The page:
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Ravi Shastri proposes changes to save Test cricket

Former India head coach Ravi Shastri has suggested changes to Test cricket and T20 Internationals. He said the changes would help increase the popularity of red-ball cricket.

He made the statement amid complaints about Ben Stokes’ ODI retirement and busy cricket schedule. Fans and experts had been asking what would the best solution be, to which Shastri answered in an interview with Sky Sports.

"If you want Test cricket to survive you cannot have 10, 12 teams playing. Keep the top six, keep the quality of cricket going and respect quality over quantity. That's the only way you open up a window for other cricket to be played," Shastri said.

"Expand teams in T20 or one-day cricket if you want to spread the game, but in Test cricket, you will have to reduce the teams, then it does not matter if England does not go to West Indies or if West Indies does not come to England."

Shastri further said that only top-six teams should play Test cricket, and sides would need to be qualified. Otherwise, they should not play. This is due to an increase in interest in crickets to the point that various countries have started to establish their own cricket leagues.

It was also reported that Test cricket in some of the nations that play cricket experienced a drop in viewership numbers. As a result, Shastri said that Test cricket should only be played in a limited number of counters, but International Cricket Council (ICC) may use white ball cricket to promote the game globally.

He said that countries with no Test cricket experience would not be able to entertain crowds. He insisted on prioritising quality over quantity, which was why he suggested restrictions on who could play Test cricket.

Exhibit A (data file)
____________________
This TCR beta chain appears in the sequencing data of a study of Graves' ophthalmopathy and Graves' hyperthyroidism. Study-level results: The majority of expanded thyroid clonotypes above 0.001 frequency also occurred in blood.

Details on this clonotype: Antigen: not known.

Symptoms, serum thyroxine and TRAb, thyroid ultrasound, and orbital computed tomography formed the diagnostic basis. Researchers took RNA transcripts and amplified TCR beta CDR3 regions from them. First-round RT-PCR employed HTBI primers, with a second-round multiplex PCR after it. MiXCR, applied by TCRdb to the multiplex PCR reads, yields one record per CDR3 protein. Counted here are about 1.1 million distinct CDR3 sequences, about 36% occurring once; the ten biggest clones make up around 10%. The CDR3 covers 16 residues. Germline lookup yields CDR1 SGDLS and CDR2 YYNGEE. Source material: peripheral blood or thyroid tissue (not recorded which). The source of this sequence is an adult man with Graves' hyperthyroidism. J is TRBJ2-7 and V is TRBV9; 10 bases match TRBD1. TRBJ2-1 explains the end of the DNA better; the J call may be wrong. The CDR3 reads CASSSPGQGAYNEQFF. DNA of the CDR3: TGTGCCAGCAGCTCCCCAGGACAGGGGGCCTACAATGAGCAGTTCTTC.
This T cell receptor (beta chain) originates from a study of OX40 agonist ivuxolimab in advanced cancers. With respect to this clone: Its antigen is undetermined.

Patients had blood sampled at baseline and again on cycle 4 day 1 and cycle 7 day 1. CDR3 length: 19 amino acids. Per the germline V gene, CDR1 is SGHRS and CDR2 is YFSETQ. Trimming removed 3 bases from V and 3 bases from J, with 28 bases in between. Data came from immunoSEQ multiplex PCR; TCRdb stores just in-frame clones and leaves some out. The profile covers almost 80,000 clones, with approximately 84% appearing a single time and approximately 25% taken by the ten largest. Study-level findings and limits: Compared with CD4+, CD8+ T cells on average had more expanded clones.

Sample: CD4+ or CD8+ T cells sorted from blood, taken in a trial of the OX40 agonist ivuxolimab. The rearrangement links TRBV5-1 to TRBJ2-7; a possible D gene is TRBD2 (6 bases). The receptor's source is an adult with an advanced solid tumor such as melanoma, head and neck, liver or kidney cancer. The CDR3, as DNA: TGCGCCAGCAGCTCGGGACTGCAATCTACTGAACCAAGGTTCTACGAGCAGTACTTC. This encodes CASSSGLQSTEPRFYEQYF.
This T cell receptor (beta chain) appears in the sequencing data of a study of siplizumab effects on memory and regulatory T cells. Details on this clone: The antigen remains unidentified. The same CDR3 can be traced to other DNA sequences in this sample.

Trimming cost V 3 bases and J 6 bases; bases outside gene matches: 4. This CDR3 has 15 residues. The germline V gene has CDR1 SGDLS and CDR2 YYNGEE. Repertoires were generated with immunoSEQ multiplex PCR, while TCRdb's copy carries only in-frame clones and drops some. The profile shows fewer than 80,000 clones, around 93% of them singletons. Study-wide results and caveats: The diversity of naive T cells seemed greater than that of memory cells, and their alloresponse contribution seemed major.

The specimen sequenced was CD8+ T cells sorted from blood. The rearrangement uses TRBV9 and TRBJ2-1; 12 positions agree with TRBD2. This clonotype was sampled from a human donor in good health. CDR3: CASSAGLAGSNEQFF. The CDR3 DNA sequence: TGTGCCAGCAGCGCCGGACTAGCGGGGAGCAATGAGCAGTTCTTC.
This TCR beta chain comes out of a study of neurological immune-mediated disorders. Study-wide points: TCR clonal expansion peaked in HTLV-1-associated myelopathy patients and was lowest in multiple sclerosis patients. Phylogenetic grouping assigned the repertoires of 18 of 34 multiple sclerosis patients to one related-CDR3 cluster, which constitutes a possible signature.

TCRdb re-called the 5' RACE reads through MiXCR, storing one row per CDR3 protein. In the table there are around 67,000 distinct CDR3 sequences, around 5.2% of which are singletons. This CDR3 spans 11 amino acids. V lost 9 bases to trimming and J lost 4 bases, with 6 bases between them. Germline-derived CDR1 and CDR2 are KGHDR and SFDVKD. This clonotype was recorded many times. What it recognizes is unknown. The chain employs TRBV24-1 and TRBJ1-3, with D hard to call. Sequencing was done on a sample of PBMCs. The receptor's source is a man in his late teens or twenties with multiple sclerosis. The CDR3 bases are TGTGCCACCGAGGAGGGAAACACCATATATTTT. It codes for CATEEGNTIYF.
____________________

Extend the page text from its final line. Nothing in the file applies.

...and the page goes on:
"What is Test cricket? It tests you, you need quality. So if there is no quality then who is going to watch it? You are going to have two-day or three-day games, if you get countries who have never played Test cricket, and you say come to England or India in bowler-friendly conditions, either turners or seaming conditions, the game is over in two-and-a-half-days,” he said.

"You have taken money from the broadcasters for five days, they are going to be unhappy, and the fans are going to be unhappy."

'I would be a little careful of the number of bilateral splits'

Following the retirement of Stokes, who found playing three formats “unsustainable”, Shastri proposed a reduction in the T20 bilateral series.

"I would be a little careful of the number of bilateral splits, especially in T20 cricket. There's a lot of franchise cricket which can be encouraged, whichever country it's in - India, West Indies, or Pakistan," Shastri said during his appearance on Telegraph's Sport's podcast.

"You play less bilaterals, and then you get together for the World Cups. So the emphasis on ICC World Cup events becomes paramount. Then people look forward to them."

Shastri suggested a two-tier Test implementation to save the longest cricket format from being no longer viable.

"I think two tiers are needed, otherwise Test cricket will die in 10 years' time,” he said.

"You need six teams at the top, and then six teams in the second, and then you qualify. And those top six play against each other more often because of the corridor you open up by having less bilateral T20 cricket and just franchise cricket. That's the way all formats of the game can survive."

Gian Chacko

Sports enthusiast with love for cricket, football and sports in general. Holds 10+ years of following and writing about sports and lately also betting.